Solar power systems are becoming increasingly popular for homes. But what many people don’t realize is that, before switching to solar, most experts recommend developing more energy-conscious habits. Reducing your energy consumption before adding solar to your home can help you to reduce your system costs while still minimizing your reliance on the city’s power grid. So how can you cut down on your electricity usage? Here are five tips that can help.
Manage Your Thermostat
Your home’s thermostat is one of the largest consumers of power in your home. Raising the temperature on your air conditioner by just 2 degrees can save you 5% on your AC’s energy consumption. If you can increase it by 5 degrees, you can reduce its consumption by 10%. The same goes for your heater if you have electric heat.
Change Up Your Lighting
You probably already know that you shouldn’t leave on unnecessary lights. (How many times did your dad yell at you about that as a kid?) While it’s still a good idea to make sure you’re turning off lights when you leave a room, that’s just the beginning of how you can change your lighting habits.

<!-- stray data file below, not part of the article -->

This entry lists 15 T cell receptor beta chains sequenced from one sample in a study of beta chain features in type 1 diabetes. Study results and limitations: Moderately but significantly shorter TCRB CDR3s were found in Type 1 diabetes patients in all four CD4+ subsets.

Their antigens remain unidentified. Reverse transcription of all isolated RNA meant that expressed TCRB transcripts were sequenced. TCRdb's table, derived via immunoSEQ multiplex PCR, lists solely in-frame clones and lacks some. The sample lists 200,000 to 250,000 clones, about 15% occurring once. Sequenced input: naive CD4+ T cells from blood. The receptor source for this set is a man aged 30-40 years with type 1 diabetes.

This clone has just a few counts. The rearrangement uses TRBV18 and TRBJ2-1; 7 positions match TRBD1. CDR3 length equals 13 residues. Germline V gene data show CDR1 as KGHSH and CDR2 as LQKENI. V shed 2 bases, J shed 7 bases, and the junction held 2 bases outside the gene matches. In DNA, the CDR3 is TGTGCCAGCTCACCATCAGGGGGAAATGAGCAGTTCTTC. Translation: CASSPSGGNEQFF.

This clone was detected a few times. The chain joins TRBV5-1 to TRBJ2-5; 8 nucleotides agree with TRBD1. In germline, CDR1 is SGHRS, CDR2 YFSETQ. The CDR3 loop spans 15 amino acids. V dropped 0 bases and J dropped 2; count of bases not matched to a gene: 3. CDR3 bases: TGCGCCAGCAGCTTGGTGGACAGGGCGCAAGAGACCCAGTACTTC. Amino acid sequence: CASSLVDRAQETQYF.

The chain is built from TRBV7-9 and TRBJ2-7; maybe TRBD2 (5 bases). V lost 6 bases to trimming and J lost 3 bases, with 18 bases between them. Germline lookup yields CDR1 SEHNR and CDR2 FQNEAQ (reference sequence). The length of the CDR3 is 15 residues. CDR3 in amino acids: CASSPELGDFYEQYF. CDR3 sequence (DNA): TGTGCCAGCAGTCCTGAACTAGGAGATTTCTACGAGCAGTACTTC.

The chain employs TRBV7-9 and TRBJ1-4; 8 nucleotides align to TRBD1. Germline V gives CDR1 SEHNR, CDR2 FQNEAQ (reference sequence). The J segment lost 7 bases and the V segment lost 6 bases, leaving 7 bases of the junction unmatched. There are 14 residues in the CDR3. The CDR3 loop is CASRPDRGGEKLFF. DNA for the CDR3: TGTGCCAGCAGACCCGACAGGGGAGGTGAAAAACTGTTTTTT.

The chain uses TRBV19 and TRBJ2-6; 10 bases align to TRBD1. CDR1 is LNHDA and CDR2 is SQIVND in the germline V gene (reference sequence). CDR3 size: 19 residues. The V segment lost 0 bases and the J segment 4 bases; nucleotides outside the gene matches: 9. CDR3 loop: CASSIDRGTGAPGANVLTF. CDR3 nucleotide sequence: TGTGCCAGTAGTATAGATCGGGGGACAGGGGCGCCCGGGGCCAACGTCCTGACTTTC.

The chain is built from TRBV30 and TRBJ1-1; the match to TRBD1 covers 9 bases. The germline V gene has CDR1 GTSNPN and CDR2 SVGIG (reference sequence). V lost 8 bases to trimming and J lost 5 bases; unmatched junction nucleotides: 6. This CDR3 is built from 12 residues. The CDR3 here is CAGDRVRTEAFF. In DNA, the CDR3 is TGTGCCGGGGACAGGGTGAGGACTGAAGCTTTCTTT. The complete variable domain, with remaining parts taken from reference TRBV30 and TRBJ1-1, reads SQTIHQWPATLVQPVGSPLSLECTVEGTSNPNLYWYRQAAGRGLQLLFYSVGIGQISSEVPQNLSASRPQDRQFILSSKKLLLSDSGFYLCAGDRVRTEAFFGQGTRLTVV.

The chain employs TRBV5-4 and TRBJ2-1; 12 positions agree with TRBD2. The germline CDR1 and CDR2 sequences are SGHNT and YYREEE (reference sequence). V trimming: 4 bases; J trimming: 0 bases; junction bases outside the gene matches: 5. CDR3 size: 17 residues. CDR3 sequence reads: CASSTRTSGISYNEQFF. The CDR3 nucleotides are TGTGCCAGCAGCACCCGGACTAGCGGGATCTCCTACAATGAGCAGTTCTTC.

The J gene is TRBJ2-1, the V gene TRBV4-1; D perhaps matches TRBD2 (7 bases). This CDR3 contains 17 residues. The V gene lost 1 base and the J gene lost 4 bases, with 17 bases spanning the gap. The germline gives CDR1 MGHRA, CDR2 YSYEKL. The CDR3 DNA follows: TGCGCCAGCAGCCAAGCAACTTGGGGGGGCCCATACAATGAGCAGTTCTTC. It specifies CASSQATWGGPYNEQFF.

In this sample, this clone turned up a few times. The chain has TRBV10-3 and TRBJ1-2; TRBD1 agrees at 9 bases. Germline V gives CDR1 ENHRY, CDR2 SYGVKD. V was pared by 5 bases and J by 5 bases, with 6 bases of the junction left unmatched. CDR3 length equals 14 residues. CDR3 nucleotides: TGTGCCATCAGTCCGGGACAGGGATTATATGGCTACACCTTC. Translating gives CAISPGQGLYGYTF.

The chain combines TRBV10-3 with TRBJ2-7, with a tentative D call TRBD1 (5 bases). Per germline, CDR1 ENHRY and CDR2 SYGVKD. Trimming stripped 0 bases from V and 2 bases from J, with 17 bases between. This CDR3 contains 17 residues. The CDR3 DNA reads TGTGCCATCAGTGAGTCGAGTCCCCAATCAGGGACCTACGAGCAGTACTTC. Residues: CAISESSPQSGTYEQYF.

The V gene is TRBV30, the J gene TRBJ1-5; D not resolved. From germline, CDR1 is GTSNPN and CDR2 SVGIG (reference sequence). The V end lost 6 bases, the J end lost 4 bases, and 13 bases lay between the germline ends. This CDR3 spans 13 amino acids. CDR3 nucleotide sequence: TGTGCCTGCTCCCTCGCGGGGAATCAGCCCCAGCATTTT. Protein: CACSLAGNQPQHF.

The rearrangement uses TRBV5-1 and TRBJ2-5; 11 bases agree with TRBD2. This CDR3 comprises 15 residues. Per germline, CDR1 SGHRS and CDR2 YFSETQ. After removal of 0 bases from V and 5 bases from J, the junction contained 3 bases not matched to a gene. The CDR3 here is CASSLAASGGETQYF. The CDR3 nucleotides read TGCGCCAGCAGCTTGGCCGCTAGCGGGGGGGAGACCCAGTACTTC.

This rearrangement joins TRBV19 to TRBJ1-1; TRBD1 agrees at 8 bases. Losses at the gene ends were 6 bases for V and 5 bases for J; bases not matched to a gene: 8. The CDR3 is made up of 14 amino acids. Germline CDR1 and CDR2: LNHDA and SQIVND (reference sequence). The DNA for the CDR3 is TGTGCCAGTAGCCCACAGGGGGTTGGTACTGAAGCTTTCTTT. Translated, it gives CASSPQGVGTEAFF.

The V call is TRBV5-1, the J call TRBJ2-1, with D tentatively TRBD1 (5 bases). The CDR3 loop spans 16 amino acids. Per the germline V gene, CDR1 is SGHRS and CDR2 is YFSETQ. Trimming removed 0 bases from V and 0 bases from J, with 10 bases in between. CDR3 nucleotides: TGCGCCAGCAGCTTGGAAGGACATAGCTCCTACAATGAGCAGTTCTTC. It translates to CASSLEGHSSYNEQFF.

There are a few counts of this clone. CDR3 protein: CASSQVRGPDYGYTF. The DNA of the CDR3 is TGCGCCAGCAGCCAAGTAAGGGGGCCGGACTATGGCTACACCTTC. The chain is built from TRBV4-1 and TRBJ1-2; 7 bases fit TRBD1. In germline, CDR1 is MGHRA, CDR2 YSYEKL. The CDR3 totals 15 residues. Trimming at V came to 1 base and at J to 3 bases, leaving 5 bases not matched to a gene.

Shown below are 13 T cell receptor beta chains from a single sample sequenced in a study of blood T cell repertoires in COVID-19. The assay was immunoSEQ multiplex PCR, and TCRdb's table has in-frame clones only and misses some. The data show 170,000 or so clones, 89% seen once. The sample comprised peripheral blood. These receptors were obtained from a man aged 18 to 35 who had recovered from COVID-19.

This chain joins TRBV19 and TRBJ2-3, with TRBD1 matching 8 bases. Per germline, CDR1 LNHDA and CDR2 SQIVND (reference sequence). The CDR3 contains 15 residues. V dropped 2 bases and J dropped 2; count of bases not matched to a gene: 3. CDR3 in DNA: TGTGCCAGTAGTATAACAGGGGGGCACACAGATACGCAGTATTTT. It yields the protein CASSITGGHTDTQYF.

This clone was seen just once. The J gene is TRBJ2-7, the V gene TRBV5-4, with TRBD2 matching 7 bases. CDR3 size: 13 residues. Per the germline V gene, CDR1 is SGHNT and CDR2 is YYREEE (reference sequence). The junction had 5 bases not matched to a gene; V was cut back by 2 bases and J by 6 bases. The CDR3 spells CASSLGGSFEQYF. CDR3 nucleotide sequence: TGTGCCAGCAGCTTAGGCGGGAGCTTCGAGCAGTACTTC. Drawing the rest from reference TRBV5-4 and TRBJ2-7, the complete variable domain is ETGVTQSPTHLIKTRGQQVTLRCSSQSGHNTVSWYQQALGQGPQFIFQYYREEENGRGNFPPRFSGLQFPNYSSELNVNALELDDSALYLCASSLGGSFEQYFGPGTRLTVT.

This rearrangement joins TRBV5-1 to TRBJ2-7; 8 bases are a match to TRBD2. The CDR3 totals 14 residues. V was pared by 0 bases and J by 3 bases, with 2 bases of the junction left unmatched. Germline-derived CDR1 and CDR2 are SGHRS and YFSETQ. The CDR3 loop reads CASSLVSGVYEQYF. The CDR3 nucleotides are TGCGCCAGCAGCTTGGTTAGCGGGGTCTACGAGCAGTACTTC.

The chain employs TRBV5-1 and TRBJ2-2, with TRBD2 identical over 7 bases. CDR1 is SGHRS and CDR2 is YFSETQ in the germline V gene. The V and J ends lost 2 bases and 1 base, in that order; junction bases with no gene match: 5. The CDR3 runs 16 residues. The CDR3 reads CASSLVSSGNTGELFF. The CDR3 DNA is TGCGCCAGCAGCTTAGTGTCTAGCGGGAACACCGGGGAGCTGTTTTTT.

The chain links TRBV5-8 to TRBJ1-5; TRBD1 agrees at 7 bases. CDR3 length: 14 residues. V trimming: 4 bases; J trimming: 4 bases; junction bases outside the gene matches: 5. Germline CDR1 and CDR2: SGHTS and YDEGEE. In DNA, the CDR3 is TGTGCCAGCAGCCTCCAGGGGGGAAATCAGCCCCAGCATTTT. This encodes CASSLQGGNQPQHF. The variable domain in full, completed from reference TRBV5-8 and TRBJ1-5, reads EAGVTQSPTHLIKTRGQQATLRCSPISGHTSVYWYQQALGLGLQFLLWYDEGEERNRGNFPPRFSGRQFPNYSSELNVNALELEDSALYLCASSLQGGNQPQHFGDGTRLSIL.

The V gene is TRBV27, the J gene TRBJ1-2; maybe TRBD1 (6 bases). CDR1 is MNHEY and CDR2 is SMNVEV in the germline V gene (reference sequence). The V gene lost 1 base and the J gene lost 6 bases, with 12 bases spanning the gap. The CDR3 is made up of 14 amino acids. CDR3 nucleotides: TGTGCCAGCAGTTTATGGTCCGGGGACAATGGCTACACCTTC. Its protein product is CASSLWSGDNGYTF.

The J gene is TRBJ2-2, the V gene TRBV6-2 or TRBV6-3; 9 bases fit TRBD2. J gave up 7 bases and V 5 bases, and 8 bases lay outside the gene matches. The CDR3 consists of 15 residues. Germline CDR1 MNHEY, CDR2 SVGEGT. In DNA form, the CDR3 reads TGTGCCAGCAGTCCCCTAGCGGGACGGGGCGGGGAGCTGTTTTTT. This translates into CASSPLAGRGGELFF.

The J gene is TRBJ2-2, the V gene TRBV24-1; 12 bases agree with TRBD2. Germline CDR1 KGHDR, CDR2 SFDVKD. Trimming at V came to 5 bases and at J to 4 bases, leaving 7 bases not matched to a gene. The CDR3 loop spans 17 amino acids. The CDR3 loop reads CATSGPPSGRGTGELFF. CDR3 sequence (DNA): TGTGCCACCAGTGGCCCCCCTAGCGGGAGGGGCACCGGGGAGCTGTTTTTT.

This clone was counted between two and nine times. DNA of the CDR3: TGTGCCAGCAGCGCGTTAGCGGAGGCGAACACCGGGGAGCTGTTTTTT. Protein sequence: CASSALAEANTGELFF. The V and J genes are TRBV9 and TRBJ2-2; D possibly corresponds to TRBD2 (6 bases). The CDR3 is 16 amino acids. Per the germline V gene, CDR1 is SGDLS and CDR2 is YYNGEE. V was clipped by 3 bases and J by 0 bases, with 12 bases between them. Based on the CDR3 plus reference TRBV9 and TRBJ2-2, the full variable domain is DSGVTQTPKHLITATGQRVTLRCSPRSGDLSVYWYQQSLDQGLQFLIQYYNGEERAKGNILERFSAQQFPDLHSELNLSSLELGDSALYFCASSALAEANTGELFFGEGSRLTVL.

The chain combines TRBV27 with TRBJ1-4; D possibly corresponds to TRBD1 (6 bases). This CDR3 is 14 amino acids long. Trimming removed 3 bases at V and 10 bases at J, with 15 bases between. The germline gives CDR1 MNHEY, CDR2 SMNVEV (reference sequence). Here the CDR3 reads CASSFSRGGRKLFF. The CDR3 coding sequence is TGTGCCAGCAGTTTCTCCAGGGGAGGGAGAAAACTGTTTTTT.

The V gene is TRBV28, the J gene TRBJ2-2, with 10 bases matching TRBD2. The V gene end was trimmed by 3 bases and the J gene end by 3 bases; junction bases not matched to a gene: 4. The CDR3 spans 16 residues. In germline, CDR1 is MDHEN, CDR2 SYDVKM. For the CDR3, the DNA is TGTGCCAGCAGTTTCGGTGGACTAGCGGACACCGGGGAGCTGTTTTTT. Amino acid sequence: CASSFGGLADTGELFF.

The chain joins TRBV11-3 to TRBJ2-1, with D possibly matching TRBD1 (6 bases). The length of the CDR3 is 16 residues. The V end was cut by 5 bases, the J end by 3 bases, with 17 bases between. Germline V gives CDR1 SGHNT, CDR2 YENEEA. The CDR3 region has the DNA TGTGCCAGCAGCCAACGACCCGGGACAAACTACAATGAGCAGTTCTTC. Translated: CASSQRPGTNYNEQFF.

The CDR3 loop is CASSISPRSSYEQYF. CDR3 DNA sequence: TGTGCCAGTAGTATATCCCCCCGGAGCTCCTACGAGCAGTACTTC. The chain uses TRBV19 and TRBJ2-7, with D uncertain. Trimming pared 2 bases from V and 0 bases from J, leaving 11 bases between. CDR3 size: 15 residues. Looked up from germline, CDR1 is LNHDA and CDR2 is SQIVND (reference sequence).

Use natural light whenever you can, but try to avoid direct sunlight. Switch your lightbulbs out for LED bulbs instead. Use task lighting instead of overhead lighting; for example, turn on a desk lamp instead of the ceiling light in the office when you’re working. There are many options out there for reducing how much power you’re using for your lights.
Take Shorter Showers
You might think of this as a water-saving tip (and it is), but it can save on power too. Hot water is expensive! If your family of 4 could reduce their shower time by 1 minute every time they shower, you can reduce your power bill by $60 a year. Consider turning off the shower while you’re washing your hair and body, then turning it back on to rinse; if you do this, you can cut the amount of hot water you use in half—saving on both power and water.
Unplug Unused Electronics
Standby power can account for up to 10% of your home’s electricity use every year. These “energy vampires” are everywhere—unused lamps, charging cords for devices, computers and TVs that have been turned off, and so on. While it may not be feasible to unplug all of these devices every time you’re done using them, make an effort to at least unplug some of them. If you’re already unplugging your phone every morning, is it really that much harder to unplug the other end of the cord too?
Once you’ve reduced your power consumption, you can design a smaller solar project, leaving more budget for higher-quality equipment, such as the Generac PWRcell.